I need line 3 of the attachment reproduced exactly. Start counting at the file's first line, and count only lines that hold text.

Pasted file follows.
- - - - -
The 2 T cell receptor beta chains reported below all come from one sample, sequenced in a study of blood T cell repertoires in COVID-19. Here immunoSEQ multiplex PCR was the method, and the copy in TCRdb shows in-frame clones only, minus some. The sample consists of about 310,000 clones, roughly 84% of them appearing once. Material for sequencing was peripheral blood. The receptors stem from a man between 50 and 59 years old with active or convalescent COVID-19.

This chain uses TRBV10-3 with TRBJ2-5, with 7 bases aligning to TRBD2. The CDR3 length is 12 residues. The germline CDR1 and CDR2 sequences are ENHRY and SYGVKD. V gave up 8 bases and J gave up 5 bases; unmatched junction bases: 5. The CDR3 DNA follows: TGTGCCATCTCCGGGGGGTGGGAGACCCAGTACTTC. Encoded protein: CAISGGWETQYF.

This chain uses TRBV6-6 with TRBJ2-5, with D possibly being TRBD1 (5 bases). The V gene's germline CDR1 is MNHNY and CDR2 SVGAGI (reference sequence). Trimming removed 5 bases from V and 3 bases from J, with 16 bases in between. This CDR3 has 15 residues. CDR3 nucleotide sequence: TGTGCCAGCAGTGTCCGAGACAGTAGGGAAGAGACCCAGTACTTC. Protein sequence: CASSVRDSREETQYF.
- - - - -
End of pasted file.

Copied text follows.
This chain uses TRBV6-6 with TRBJ2-5, with D possibly being TRBD1 (5 bases). The V gene's germline CDR1 is MNHNY and CDR2 SVGAGI (reference sequence). Trimming removed 5 bases from V and 3 bases from J, with 16 bases in between. This CDR3 has 15 residues. CDR3 nucleotide sequence: TGTGCCAGCAGTGTCCGAGACAGTAGGGAAGAGACCCAGTACTTC. Protein sequence: CASSVRDSREETQYF.